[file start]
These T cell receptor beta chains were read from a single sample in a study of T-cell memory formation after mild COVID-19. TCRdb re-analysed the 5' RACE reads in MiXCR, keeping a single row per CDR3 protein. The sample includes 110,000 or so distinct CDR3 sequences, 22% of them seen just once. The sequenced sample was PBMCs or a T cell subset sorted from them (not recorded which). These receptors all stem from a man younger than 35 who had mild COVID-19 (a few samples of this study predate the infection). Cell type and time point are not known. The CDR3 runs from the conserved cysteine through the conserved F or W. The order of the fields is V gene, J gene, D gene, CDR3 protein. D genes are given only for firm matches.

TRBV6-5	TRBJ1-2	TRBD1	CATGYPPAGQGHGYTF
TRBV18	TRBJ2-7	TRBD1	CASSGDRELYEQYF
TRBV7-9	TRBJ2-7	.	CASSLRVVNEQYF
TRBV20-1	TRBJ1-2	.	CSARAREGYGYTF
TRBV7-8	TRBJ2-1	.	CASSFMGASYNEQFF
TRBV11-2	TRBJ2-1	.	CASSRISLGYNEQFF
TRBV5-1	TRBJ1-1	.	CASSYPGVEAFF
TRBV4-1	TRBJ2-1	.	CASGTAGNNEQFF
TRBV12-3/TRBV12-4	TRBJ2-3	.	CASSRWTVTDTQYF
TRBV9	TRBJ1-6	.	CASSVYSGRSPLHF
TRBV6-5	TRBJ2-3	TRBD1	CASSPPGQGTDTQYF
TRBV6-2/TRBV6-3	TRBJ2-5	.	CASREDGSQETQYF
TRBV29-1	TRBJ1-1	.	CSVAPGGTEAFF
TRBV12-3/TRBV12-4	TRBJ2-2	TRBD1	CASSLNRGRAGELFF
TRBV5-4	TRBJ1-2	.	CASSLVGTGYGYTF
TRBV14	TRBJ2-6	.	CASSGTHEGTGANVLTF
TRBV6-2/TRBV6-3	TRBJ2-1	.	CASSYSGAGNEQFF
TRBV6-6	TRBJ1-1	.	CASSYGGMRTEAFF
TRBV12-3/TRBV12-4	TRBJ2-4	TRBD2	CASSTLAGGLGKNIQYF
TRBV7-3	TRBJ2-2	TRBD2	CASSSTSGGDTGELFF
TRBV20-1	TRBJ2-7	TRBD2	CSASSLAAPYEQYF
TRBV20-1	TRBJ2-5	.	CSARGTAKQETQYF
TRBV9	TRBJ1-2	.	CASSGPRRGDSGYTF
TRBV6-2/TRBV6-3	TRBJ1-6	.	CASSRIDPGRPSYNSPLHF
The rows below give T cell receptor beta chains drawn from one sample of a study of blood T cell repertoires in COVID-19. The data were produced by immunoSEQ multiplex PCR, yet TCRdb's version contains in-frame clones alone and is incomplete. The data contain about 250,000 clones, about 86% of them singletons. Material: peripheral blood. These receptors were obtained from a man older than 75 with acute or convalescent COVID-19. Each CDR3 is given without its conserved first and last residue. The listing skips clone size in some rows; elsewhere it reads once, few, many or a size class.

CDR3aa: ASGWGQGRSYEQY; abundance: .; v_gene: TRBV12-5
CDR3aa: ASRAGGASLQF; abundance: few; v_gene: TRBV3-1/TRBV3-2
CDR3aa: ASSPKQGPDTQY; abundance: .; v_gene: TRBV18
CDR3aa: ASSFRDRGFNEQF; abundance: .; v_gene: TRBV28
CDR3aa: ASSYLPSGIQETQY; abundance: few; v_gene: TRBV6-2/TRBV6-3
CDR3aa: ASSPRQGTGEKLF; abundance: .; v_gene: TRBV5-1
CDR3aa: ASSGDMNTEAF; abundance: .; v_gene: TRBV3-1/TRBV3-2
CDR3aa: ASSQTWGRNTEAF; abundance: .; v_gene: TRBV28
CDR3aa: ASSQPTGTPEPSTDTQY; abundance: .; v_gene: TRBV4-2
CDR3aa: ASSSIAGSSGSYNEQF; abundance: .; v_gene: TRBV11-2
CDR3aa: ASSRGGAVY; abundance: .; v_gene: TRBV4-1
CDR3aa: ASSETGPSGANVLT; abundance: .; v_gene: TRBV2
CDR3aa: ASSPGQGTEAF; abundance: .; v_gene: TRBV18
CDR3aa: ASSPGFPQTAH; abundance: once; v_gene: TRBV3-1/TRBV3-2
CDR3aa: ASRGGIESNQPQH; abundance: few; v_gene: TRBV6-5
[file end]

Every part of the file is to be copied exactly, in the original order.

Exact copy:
These T cell receptor beta chains were read from a single sample in a study of T-cell memory formation after mild COVID-19. TCRdb re-analysed the 5' RACE reads in MiXCR, keeping a single row per CDR3 protein. The sample includes 110,000 or so distinct CDR3 sequences, 22% of them seen just once. The sequenced sample was PBMCs or a T cell subset sorted from them (not recorded which). These receptors all stem from a man younger than 35 who had mild COVID-19 (a few samples of this study predate the infection). Cell type and time point are not known. The CDR3 runs from the conserved cysteine through the conserved F or W. The order of the fields is V gene, J gene, D gene, CDR3 protein. D genes are given only for firm matches.

TRBV6-5	TRBJ1-2	TRBD1	CATGYPPAGQGHGYTF
TRBV18	TRBJ2-7	TRBD1	CASSGDRELYEQYF
TRBV7-9	TRBJ2-7	.	CASSLRVVNEQYF
TRBV20-1	TRBJ1-2	.	CSARAREGYGYTF
TRBV7-8	TRBJ2-1	.	CASSFMGASYNEQFF
TRBV11-2	TRBJ2-1	.	CASSRISLGYNEQFF
TRBV5-1	TRBJ1-1	.	CASSYPGVEAFF
TRBV4-1	TRBJ2-1	.	CASGTAGNNEQFF
TRBV12-3/TRBV12-4	TRBJ2-3	.	CASSRWTVTDTQYF
TRBV9	TRBJ1-6	.	CASSVYSGRSPLHF
TRBV6-5	TRBJ2-3	TRBD1	CASSPPGQGTDTQYF
TRBV6-2/TRBV6-3	TRBJ2-5	.	CASREDGSQETQYF
TRBV29-1	TRBJ1-1	.	CSVAPGGTEAFF
TRBV12-3/TRBV12-4	TRBJ2-2	TRBD1	CASSLNRGRAGELFF
TRBV5-4	TRBJ1-2	.	CASSLVGTGYGYTF
TRBV14	TRBJ2-6	.	CASSGTHEGTGANVLTF
TRBV6-2/TRBV6-3	TRBJ2-1	.	CASSYSGAGNEQFF
TRBV6-6	TRBJ1-1	.	CASSYGGMRTEAFF
TRBV12-3/TRBV12-4	TRBJ2-4	TRBD2	CASSTLAGGLGKNIQYF
TRBV7-3	TRBJ2-2	TRBD2	CASSSTSGGDTGELFF
TRBV20-1	TRBJ2-7	TRBD2	CSASSLAAPYEQYF
TRBV20-1	TRBJ2-5	.	CSARGTAKQETQYF
TRBV9	TRBJ1-2	.	CASSGPRRGDSGYTF
TRBV6-2/TRBV6-3	TRBJ1-6	.	CASSRIDPGRPSYNSPLHF
The rows below give T cell receptor beta chains drawn from one sample of a study of blood T cell repertoires in COVID-19. The data were produced by immunoSEQ multiplex PCR, yet TCRdb's version contains in-frame clones alone and is incomplete. The data contain about 250,000 clones, about 86% of them singletons. Material: peripheral blood. These receptors were obtained from a man older than 75 with acute or convalescent COVID-19. Each CDR3 is given without its conserved first and last residue. The listing skips clone size in some rows; elsewhere it reads once, few, many or a size class.

CDR3aa: ASGWGQGRSYEQY; abundance: .; v_gene: TRBV12-5
CDR3aa: ASRAGGASLQF; abundance: few; v_gene: TRBV3-1/TRBV3-2
CDR3aa: ASSPKQGPDTQY; abundance: .; v_gene: TRBV18
CDR3aa: ASSFRDRGFNEQF; abundance: .; v_gene: TRBV28
CDR3aa: ASSYLPSGIQETQY; abundance: few; v_gene: TRBV6-2/TRBV6-3
CDR3aa: ASSPRQGTGEKLF; abundance: .; v_gene: TRBV5-1
CDR3aa: ASSGDMNTEAF; abundance: .; v_gene: TRBV3-1/TRBV3-2
CDR3aa: ASSQTWGRNTEAF; abundance: .; v_gene: TRBV28
CDR3aa: ASSQPTGTPEPSTDTQY; abundance: .; v_gene: TRBV4-2
CDR3aa: ASSSIAGSSGSYNEQF; abundance: .; v_gene: TRBV11-2
CDR3aa: ASSRGGAVY; abundance: .; v_gene: TRBV4-1
CDR3aa: ASSETGPSGANVLT; abundance: .; v_gene: TRBV2
CDR3aa: ASSPGQGTEAF; abundance: .; v_gene: TRBV18
CDR3aa: ASSPGFPQTAH; abundance: once; v_gene: TRBV3-1/TRBV3-2
CDR3aa: ASRGGIESNQPQH; abundance: few; v_gene: TRBV6-5